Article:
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I have a folder hierarchy that I want to change the group ownership including any subsequent file/folder additions. I was going to use chmod g+s but I'm not sure if it applies to already created folders and how I run that with the group name.

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What do you want: change the group ownership or set SGID bit for this folder and all subdirectories, or both? Could you please explain your situation a little more? –  quanta Sep 1 '11 at 3:01

3 Answers 3

you can use

chgrp -R folder

That will change the group owner recusively in folder , and sub-folders, and their respective files

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g+s adds the "setgid" bit which basically only affects the default behavior of creating new files. (in short... any new files/directories created will have the group set to the group of the parent folder)

you could simply

chgrp group-name some_directory/* -R

to change the group of the files under "some_directory" to "group-name" recursively (-R)

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If he actually is wanting change the permissions and not ownership then he should add a -R to the chmod g+s –  Zoredache Aug 31 '11 at 20:05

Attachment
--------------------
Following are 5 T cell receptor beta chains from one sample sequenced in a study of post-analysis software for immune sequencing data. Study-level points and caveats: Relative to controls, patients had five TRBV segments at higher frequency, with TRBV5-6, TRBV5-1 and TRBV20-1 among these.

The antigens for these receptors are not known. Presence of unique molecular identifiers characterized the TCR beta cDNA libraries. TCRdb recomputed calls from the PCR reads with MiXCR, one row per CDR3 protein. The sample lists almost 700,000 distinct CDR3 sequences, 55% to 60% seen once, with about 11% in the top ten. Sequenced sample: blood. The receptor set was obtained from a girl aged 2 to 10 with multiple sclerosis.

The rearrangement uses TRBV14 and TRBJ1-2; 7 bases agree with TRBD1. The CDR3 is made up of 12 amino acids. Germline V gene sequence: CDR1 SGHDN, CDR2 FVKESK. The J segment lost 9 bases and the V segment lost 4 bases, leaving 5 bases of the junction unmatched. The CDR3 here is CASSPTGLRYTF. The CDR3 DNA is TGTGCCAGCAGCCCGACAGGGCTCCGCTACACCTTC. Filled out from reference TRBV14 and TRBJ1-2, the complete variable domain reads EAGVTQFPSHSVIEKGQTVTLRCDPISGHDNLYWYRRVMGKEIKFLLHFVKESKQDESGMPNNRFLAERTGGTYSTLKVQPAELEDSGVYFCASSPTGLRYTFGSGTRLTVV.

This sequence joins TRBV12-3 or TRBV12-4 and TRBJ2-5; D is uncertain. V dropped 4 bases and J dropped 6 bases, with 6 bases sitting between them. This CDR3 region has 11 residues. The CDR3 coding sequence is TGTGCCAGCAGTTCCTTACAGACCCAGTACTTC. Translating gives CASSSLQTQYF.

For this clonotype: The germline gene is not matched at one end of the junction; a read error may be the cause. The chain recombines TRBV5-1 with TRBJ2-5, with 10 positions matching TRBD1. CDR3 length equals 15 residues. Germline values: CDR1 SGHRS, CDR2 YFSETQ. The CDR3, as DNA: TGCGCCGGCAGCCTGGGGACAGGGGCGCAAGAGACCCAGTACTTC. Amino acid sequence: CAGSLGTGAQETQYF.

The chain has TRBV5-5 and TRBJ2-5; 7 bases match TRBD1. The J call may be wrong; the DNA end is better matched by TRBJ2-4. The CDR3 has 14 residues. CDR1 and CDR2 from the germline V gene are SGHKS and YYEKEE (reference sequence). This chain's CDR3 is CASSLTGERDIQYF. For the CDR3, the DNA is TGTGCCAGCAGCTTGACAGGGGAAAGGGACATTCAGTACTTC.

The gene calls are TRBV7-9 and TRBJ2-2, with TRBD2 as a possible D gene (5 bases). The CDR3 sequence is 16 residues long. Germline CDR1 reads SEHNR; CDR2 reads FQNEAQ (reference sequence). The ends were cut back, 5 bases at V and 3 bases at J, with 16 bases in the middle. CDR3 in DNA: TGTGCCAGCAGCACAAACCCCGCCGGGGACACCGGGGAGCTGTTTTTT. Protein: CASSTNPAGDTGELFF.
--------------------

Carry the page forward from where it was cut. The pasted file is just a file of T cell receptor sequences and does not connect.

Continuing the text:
He said in his post he wants to change group ownership. Not the permissions. –  TheCompWiz Aug 31 '11 at 20:08
    
I know what he said, but sometimes people don't say what they mean, or they are not quite sure what they mean. Given that he was looking at chmod, I am tempted to believe that he might actually be talking about permissions. –  Zoredache Aug 31 '11 at 20:48

The (very slightly) expand on the existing answers, you'll probably want to both recursively set the ownership on any existing files and directories and the setgid bit on any existing directories. That is, if your hierarchy already has existing files and directories. If it doesn't, you don't need to worry about the recursive part.

Something like this:

find /path/to/hierarchy -type d | xargs chmod g+s
chgrp -R groupname /path/to/hierarchy

and you're set. Now if you want to ensure certain rwx permissions on files/dirs copied or moved into the hierarchy, that's a bit trickier. You'll likely need to use default ACLs but the Linux ACL implementation (based on a dead POSIX proposal, I believe) doesn't always work as one might expect.

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